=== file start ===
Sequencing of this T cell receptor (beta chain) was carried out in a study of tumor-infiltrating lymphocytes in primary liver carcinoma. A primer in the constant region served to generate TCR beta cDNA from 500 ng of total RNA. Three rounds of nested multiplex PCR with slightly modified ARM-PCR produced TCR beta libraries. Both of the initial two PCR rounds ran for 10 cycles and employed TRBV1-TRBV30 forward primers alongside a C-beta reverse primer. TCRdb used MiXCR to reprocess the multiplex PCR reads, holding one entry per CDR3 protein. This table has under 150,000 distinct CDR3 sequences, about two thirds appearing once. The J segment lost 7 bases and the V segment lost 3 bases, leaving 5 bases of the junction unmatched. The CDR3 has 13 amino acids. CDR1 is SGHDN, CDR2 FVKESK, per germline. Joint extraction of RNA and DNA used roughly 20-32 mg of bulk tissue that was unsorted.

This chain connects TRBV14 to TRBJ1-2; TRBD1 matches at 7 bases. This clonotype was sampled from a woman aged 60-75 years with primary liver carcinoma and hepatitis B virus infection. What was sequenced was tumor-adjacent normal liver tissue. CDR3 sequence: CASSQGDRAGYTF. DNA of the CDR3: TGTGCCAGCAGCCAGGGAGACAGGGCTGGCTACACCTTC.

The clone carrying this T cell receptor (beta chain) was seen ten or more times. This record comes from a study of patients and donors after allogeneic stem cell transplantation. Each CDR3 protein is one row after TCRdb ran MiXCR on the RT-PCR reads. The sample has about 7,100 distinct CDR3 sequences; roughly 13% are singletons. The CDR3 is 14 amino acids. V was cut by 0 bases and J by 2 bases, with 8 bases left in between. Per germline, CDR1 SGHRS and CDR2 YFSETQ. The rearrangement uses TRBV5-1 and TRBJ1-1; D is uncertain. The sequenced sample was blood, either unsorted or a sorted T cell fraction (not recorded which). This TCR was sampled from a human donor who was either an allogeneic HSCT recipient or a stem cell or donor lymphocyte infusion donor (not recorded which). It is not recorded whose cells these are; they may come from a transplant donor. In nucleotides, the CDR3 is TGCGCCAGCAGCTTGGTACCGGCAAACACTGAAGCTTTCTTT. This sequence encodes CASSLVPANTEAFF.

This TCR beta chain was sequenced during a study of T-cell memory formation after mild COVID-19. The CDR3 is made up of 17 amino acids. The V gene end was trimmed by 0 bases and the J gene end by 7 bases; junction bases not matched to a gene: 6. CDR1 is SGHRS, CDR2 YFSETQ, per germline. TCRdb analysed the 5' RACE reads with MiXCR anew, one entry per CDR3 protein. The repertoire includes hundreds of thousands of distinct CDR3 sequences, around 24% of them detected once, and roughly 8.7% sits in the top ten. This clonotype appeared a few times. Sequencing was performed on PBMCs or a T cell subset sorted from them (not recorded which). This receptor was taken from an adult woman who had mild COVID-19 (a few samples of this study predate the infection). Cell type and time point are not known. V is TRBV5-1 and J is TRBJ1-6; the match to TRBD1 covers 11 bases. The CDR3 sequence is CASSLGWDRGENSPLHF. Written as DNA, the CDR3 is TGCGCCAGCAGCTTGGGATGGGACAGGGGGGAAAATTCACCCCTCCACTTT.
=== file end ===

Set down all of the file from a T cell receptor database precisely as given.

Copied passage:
Sequencing of this T cell receptor (beta chain) was carried out in a study of tumor-infiltrating lymphocytes in primary liver carcinoma. A primer in the constant region served to generate TCR beta cDNA from 500 ng of total RNA. Three rounds of nested multiplex PCR with slightly modified ARM-PCR produced TCR beta libraries. Both of the initial two PCR rounds ran for 10 cycles and employed TRBV1-TRBV30 forward primers alongside a C-beta reverse primer. TCRdb used MiXCR to reprocess the multiplex PCR reads, holding one entry per CDR3 protein. This table has under 150,000 distinct CDR3 sequences, about two thirds appearing once. The J segment lost 7 bases and the V segment lost 3 bases, leaving 5 bases of the junction unmatched. The CDR3 has 13 amino acids. CDR1 is SGHDN, CDR2 FVKESK, per germline. Joint extraction of RNA and DNA used roughly 20-32 mg of bulk tissue that was unsorted.

This chain connects TRBV14 to TRBJ1-2; TRBD1 matches at 7 bases. This clonotype was sampled from a woman aged 60-75 years with primary liver carcinoma and hepatitis B virus infection. What was sequenced was tumor-adjacent normal liver tissue. CDR3 sequence: CASSQGDRAGYTF. DNA of the CDR3: TGTGCCAGCAGCCAGGGAGACAGGGCTGGCTACACCTTC.

The clone carrying this T cell receptor (beta chain) was seen ten or more times. This record comes from a study of patients and donors after allogeneic stem cell transplantation. Each CDR3 protein is one row after TCRdb ran MiXCR on the RT-PCR reads. The sample has about 7,100 distinct CDR3 sequences; roughly 13% are singletons. The CDR3 is 14 amino acids. V was cut by 0 bases and J by 2 bases, with 8 bases left in between. Per germline, CDR1 SGHRS and CDR2 YFSETQ. The rearrangement uses TRBV5-1 and TRBJ1-1; D is uncertain. The sequenced sample was blood, either unsorted or a sorted T cell fraction (not recorded which). This TCR was sampled from a human donor who was either an allogeneic HSCT recipient or a stem cell or donor lymphocyte infusion donor (not recorded which). It is not recorded whose cells these are; they may come from a transplant donor. In nucleotides, the CDR3 is TGCGCCAGCAGCTTGGTACCGGCAAACACTGAAGCTTTCTTT. This sequence encodes CASSLVPANTEAFF.

This TCR beta chain was sequenced during a study of T-cell memory formation after mild COVID-19. The CDR3 is made up of 17 amino acids. The V gene end was trimmed by 0 bases and the J gene end by 7 bases; junction bases not matched to a gene: 6. CDR1 is SGHRS, CDR2 YFSETQ, per germline. TCRdb analysed the 5' RACE reads with MiXCR anew, one entry per CDR3 protein. The repertoire includes hundreds of thousands of distinct CDR3 sequences, around 24% of them detected once, and roughly 8.7% sits in the top ten. This clonotype appeared a few times. Sequencing was performed on PBMCs or a T cell subset sorted from them (not recorded which). This receptor was taken from an adult woman who had mild COVID-19 (a few samples of this study predate the infection). Cell type and time point are not known. V is TRBV5-1 and J is TRBJ1-6; the match to TRBD1 covers 11 bases. The CDR3 sequence is CASSLGWDRGENSPLHF. Written as DNA, the CDR3 is TGCGCCAGCAGCTTGGGATGGGACAGGGGGGAAAATTCACCCCTCCACTTT.